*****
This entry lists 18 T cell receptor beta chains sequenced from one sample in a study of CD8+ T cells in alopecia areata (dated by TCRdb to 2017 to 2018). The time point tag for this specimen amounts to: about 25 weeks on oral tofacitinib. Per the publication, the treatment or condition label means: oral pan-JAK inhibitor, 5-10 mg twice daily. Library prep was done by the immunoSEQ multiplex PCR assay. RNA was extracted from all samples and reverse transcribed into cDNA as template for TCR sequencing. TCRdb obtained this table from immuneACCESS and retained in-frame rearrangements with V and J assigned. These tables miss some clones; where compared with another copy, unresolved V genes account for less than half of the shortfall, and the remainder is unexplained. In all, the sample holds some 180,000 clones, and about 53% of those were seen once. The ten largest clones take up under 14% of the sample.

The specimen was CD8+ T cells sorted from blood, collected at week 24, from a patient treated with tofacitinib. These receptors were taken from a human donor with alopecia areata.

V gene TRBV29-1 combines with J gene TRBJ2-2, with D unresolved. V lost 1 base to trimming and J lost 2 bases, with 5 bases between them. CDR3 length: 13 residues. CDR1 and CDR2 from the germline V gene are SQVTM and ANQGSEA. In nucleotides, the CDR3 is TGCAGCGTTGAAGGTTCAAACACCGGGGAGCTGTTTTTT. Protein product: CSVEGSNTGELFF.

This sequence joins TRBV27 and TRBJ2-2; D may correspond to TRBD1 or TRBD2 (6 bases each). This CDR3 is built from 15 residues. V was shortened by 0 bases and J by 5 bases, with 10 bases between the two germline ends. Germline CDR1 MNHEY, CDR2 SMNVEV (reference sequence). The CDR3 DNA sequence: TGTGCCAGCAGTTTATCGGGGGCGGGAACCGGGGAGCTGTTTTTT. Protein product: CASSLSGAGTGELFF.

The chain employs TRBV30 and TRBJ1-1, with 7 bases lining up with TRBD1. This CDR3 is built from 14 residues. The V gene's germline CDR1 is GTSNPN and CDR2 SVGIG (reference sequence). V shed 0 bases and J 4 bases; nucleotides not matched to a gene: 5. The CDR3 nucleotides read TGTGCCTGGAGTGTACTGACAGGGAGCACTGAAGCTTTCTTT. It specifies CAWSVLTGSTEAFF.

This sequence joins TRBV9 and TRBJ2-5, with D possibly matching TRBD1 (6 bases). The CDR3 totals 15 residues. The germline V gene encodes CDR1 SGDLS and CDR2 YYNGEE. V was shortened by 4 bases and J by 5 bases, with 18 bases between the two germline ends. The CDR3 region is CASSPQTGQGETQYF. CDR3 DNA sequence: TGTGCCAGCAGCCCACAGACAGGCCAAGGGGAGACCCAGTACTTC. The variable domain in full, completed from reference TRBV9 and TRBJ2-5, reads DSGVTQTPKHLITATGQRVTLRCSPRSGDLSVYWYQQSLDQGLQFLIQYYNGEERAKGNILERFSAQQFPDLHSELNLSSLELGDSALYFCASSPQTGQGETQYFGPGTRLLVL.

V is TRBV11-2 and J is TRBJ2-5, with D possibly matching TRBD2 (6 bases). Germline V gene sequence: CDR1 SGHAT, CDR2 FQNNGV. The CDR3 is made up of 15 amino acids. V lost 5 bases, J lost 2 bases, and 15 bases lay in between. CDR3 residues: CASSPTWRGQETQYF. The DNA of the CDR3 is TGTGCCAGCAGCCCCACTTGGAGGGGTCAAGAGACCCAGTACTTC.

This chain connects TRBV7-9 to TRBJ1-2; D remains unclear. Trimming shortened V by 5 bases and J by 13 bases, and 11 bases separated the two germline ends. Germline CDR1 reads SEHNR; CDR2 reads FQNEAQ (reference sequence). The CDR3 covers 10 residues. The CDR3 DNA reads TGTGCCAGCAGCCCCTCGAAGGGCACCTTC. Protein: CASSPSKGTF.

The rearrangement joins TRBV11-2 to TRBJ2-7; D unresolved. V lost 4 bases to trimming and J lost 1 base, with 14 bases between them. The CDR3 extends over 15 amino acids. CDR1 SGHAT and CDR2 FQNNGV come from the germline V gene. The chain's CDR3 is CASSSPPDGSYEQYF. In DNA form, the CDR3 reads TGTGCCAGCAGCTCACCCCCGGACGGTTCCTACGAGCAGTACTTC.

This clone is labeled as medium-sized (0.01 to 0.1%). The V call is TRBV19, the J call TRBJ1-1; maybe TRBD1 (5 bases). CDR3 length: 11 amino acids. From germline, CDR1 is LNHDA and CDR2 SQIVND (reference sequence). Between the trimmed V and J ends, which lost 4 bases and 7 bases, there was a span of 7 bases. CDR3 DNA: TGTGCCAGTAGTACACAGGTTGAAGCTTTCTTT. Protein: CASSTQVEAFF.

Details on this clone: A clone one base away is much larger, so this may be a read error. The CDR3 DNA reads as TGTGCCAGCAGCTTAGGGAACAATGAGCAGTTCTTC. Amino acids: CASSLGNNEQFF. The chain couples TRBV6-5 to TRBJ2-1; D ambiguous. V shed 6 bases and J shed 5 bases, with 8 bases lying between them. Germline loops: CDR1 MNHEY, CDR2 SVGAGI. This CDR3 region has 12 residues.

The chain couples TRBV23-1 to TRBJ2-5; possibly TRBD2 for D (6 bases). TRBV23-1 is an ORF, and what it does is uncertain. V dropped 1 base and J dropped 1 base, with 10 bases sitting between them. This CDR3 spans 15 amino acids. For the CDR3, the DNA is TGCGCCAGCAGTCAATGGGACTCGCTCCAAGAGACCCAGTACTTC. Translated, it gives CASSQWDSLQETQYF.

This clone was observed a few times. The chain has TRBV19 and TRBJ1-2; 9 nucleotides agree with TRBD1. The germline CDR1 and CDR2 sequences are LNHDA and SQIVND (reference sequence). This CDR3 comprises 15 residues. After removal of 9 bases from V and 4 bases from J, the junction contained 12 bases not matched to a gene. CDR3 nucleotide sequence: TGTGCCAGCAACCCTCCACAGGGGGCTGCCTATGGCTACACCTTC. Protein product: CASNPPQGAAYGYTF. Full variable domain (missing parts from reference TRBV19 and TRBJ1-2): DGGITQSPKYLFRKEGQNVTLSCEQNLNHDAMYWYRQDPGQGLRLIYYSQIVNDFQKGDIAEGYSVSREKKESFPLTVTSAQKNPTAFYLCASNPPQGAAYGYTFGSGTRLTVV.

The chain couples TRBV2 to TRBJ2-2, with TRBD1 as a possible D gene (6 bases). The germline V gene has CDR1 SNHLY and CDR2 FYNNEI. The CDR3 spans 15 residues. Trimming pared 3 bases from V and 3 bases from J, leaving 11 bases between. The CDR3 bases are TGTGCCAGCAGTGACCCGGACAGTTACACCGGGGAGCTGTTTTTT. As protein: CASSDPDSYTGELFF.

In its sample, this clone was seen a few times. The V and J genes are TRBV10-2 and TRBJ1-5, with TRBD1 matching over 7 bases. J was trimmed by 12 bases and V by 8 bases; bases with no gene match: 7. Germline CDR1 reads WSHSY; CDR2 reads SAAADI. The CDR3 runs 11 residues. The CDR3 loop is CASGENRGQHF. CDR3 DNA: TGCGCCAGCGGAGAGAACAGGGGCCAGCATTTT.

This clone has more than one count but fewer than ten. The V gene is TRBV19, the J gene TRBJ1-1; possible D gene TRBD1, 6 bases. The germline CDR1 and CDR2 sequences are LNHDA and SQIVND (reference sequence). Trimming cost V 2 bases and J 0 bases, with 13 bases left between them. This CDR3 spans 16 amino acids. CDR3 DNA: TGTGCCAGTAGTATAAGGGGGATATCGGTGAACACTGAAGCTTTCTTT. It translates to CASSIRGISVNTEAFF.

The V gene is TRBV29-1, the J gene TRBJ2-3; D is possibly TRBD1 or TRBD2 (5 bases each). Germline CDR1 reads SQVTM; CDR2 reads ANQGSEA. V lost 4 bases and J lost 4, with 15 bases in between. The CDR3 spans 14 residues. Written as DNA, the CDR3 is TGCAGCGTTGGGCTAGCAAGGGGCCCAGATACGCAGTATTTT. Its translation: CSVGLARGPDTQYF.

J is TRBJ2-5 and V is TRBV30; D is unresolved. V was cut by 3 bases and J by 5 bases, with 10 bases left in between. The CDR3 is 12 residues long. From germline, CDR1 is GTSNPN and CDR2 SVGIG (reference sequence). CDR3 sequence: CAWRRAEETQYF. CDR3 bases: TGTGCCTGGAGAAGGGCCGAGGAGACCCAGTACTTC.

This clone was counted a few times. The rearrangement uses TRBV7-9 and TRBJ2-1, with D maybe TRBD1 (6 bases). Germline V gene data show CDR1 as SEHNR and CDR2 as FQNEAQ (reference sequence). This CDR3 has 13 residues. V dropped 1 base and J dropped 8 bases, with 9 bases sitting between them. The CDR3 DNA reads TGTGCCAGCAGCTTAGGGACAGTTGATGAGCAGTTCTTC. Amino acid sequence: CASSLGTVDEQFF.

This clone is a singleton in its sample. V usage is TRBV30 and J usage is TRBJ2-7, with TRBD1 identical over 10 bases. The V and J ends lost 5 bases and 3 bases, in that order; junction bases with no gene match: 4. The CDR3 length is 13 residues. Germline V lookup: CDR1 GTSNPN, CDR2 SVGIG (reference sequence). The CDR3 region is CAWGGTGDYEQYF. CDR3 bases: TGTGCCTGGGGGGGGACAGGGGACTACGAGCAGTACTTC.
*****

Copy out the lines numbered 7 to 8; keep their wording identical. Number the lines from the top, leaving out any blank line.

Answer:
V is TRBV11-2 and J is TRBJ2-5, with D possibly matching TRBD2 (6 bases). Germline V gene sequence: CDR1 SGHAT, CDR2 FQNNGV. The CDR3 is made up of 15 amino acids. V lost 5 bases, J lost 2 bases, and 15 bases lay in between. CDR3 residues: CASSPTWRGQETQYF. The DNA of the CDR3 is TGTGCCAGCAGCCCCACTTGGAGGGGTCAAGAGACCCAGTACTTC.

This chain connects TRBV7-9 to TRBJ1-2; D remains unclear. Trimming shortened V by 5 bases and J by 13 bases, and 11 bases separated the two germline ends. Germline CDR1 reads SEHNR; CDR2 reads FQNEAQ (reference sequence). The CDR3 covers 10 residues. The CDR3 DNA reads TGTGCCAGCAGCCCCTCGAAGGGCACCTTC. Protein: CASSPSKGTF.